For the vast majority of us, cross-country (XC) skiing is something you do when you’re bored at your parents’ cabin and need to get out of the house. But in Norway, cross-country skiing is a reason to fall to your knees in despair, anguish, exhaustion or elation. It divides families and friend groups, unites communities and creates immeasurable bonds. It is the ultimate test in pure athletic ability and endurance. Cross-country skiing is to Norwegians what hockey is to Canadians, soccer to the English, and football to small towns across the USA — it divides the weak from the strong, the fickle from those with fortitude, and as the cream rises to the top. As a result, skiers are held even higher by the esteem of their country.
Cross-country skiing is the pride of Norway, and practiced by all: old, young, rich, poor, tall, small, serious and flippant. They ski long, well and with fine Nordic form. Visit in the winter and you will see people carrying skis with them everywhere (ski rentals are unheard of as skiers are expected to own their own pair).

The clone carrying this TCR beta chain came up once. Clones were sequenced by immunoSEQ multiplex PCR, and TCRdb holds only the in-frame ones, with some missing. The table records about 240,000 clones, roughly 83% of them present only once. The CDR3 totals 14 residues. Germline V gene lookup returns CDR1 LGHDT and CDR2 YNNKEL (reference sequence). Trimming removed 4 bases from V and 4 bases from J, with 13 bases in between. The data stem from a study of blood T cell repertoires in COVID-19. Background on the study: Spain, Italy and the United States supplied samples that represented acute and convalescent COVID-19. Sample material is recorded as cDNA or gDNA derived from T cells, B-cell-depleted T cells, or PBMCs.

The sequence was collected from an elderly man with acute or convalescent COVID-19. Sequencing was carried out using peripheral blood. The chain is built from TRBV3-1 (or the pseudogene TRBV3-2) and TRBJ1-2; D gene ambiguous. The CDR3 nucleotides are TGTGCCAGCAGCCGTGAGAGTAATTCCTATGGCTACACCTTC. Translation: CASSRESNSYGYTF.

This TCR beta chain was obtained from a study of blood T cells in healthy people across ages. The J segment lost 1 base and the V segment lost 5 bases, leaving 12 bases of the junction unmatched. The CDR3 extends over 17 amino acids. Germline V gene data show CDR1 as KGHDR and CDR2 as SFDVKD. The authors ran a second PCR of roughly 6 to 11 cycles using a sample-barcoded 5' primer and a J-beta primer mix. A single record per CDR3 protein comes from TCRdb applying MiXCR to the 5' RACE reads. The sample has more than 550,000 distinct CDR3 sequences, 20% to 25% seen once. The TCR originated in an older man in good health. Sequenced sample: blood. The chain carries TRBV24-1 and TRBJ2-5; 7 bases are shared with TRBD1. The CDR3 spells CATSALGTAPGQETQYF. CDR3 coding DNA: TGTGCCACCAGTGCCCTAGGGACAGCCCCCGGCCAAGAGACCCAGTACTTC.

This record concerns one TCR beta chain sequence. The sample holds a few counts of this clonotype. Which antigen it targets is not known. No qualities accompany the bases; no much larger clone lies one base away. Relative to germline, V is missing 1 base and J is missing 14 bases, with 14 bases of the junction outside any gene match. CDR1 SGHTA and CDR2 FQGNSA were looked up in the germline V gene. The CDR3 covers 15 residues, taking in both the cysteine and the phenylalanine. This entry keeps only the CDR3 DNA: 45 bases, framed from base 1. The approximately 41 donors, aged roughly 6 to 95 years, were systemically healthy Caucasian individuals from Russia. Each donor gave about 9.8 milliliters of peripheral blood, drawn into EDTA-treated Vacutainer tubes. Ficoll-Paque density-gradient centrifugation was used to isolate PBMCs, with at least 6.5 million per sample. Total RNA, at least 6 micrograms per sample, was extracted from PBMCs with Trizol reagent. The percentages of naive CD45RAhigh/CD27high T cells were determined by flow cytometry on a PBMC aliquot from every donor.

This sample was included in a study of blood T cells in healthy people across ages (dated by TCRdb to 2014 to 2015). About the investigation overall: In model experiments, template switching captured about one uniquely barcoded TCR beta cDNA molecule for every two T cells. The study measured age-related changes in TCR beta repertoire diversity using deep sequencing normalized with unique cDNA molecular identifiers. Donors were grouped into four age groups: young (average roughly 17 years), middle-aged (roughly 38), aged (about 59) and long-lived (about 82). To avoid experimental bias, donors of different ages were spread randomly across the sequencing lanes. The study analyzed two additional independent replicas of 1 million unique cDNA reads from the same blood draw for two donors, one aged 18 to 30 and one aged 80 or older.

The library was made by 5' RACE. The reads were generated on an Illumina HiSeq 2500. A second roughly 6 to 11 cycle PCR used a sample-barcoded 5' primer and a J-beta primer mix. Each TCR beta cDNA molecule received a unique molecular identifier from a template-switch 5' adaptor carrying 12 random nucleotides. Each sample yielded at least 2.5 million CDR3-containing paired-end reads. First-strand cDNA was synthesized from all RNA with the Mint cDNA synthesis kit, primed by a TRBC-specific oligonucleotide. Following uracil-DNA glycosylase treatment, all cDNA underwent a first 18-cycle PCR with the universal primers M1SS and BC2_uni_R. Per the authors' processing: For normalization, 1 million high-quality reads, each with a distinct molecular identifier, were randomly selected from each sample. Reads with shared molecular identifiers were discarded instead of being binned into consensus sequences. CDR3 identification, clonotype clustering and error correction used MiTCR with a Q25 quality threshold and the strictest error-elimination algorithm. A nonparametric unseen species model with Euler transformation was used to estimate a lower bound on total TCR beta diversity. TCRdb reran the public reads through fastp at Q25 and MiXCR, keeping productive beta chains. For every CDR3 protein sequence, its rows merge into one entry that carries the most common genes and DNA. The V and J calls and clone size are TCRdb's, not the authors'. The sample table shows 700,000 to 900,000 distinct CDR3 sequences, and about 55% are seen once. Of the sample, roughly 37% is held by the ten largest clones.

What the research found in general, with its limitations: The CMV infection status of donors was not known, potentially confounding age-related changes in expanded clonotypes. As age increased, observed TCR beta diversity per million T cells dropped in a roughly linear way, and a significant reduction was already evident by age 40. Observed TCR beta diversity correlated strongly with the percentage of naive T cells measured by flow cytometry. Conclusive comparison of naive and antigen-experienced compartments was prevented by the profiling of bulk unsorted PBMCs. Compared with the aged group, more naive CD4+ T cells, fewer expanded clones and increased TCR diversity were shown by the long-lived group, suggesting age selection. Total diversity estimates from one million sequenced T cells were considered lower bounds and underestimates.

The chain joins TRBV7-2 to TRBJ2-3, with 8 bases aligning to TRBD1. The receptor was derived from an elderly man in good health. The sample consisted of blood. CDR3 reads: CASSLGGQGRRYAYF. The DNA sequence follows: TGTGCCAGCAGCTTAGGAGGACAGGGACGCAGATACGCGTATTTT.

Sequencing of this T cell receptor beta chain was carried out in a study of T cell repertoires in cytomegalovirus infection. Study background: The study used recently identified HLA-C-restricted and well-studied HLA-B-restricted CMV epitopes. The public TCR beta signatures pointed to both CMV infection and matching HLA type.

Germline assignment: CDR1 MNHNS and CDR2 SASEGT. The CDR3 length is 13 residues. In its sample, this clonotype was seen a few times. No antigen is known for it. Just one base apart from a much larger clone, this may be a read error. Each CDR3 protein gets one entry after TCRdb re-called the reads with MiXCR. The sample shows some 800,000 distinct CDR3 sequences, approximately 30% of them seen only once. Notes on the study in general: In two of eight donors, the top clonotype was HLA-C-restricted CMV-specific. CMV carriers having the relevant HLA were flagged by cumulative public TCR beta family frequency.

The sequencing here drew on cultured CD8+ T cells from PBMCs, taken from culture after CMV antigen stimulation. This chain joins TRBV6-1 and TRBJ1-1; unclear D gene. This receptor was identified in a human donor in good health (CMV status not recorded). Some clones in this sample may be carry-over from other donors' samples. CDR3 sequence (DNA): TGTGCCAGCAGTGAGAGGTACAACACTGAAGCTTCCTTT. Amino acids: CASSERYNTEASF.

There is a saying in Norway that goes “If you were not put on a pair of cross-country skis around the same time you started walking, there is a good chance you have some Swedish in you.”
This photographic essay captures Norway’s remarkable teenage cross-country skiers. They are achieving distances and speeds greater then their peers. Through practice and competitions, they push themselves beyond their physical limits again and again. They exist in a sport that is very specific to a small, Nordic country but are not discouraged by the lack of interest from their peers throughout the world. They are in it for the love of pure sport.